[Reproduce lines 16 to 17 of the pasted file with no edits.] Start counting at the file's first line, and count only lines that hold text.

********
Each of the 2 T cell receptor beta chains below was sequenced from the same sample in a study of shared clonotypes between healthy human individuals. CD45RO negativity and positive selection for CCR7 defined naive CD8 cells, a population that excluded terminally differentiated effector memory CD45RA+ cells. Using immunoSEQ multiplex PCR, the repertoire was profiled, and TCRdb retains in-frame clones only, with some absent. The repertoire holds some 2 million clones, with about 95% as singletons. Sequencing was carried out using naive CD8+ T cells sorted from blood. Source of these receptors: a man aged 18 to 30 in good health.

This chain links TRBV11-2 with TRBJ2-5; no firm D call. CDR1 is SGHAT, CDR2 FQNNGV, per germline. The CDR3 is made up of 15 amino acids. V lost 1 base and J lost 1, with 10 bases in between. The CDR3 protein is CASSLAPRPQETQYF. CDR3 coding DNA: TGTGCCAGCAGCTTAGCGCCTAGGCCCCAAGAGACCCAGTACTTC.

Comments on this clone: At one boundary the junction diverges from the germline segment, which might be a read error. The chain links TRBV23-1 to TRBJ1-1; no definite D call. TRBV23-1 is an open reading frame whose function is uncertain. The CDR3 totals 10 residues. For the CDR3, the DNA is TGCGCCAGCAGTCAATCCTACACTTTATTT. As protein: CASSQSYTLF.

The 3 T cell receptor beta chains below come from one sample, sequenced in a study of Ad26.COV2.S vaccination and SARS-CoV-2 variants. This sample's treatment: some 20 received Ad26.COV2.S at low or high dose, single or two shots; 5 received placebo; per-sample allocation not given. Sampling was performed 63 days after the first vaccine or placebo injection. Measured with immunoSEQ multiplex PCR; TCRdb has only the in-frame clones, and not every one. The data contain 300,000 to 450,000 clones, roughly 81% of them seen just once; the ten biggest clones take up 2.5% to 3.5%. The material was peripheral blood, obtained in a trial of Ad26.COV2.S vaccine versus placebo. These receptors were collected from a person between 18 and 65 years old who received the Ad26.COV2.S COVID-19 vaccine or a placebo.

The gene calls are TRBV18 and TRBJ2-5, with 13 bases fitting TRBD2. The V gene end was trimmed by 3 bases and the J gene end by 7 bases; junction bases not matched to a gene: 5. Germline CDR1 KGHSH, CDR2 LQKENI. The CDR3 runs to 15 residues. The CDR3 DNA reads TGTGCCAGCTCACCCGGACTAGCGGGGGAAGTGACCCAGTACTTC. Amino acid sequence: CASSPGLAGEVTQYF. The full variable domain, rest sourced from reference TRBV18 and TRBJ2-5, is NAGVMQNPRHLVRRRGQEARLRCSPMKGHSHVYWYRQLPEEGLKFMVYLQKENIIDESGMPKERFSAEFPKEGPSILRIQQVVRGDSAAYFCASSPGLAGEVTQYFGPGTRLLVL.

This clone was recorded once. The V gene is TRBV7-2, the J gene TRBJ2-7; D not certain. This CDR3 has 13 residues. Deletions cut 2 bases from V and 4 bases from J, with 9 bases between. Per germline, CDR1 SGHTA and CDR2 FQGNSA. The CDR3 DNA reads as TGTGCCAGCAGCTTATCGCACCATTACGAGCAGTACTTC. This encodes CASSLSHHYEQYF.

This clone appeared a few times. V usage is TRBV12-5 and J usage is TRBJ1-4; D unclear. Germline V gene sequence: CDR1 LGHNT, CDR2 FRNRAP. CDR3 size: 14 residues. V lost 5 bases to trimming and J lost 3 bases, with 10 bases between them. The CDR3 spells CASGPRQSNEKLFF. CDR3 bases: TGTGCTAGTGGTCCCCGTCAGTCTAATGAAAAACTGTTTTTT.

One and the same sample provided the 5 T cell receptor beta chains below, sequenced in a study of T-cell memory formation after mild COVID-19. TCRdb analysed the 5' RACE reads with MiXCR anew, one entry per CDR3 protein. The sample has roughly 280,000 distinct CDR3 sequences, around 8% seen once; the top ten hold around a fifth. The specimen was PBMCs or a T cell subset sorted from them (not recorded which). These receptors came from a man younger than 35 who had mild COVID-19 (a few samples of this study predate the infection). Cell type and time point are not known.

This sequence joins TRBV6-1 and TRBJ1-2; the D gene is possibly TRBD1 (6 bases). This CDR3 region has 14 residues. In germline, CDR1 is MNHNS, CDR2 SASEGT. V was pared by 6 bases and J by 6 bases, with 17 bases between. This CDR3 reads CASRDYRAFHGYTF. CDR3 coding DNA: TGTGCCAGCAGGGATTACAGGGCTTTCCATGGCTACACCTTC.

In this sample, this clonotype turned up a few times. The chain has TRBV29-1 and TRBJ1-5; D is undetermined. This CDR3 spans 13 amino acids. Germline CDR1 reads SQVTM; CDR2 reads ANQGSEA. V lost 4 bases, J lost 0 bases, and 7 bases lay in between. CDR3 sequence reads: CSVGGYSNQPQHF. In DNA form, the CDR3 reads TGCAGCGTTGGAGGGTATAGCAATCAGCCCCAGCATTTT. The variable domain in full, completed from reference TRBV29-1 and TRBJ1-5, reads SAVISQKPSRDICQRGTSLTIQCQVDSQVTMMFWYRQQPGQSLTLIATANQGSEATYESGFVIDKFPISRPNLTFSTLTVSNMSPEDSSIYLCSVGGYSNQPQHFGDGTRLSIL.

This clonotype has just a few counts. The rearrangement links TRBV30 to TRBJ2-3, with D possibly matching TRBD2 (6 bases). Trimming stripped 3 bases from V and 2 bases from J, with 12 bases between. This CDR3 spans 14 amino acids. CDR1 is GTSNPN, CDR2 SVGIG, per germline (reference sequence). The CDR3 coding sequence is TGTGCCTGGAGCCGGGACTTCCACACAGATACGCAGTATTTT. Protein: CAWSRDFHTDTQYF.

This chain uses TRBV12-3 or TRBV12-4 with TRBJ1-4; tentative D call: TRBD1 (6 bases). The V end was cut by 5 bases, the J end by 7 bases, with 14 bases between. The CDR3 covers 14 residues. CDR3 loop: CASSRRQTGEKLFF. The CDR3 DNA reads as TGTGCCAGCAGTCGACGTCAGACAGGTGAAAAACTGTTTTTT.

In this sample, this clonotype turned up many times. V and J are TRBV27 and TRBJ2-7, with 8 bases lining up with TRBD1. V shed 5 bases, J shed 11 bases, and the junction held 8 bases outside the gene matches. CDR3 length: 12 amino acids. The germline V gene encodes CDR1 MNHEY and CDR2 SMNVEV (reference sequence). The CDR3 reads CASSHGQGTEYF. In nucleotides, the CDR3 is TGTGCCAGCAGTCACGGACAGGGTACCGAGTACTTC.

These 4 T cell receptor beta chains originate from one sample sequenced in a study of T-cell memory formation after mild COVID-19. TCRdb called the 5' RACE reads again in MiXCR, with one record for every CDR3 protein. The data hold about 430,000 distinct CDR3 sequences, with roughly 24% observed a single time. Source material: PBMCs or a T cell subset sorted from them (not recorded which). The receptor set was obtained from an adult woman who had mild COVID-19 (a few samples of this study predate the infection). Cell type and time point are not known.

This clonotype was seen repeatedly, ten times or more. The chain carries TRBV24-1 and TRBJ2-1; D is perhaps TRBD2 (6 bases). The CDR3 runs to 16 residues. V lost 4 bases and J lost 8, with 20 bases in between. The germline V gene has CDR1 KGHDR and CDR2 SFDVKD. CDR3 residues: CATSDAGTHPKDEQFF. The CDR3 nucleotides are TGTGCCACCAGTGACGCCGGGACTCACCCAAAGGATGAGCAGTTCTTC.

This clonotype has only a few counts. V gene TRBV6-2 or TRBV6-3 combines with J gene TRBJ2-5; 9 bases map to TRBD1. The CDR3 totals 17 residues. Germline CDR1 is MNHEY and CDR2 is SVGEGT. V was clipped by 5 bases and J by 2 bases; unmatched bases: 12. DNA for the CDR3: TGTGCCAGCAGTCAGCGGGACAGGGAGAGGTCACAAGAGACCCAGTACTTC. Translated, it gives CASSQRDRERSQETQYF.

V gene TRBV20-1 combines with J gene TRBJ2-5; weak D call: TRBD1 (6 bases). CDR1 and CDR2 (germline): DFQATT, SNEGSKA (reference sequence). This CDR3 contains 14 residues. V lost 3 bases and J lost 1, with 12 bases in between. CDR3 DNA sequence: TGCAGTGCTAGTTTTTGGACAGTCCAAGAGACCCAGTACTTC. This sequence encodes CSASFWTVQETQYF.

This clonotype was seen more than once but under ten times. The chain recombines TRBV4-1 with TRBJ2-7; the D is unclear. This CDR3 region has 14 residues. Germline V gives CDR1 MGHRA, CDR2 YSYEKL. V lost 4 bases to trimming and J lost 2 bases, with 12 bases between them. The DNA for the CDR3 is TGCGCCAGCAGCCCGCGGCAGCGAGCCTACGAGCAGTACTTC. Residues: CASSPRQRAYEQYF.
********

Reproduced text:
This clonotype has only a few counts. V gene TRBV6-2 or TRBV6-3 combines with J gene TRBJ2-5; 9 bases map to TRBD1. The CDR3 totals 17 residues. Germline CDR1 is MNHEY and CDR2 is SVGEGT. V was clipped by 5 bases and J by 2 bases; unmatched bases: 12. DNA for the CDR3: TGTGCCAGCAGTCAGCGGGACAGGGAGAGGTCACAAGAGACCCAGTACTTC. Translated, it gives CASSQRDRERSQETQYF.

V gene TRBV20-1 combines with J gene TRBJ2-5; weak D call: TRBD1 (6 bases). CDR1 and CDR2 (germline): DFQATT, SNEGSKA (reference sequence). This CDR3 contains 14 residues. V lost 3 bases and J lost 1, with 12 bases in between. CDR3 DNA sequence: TGCAGTGCTAGTTTTTGGACAGTCCAAGAGACCCAGTACTTC. This sequence encodes CSASFWTVQETQYF.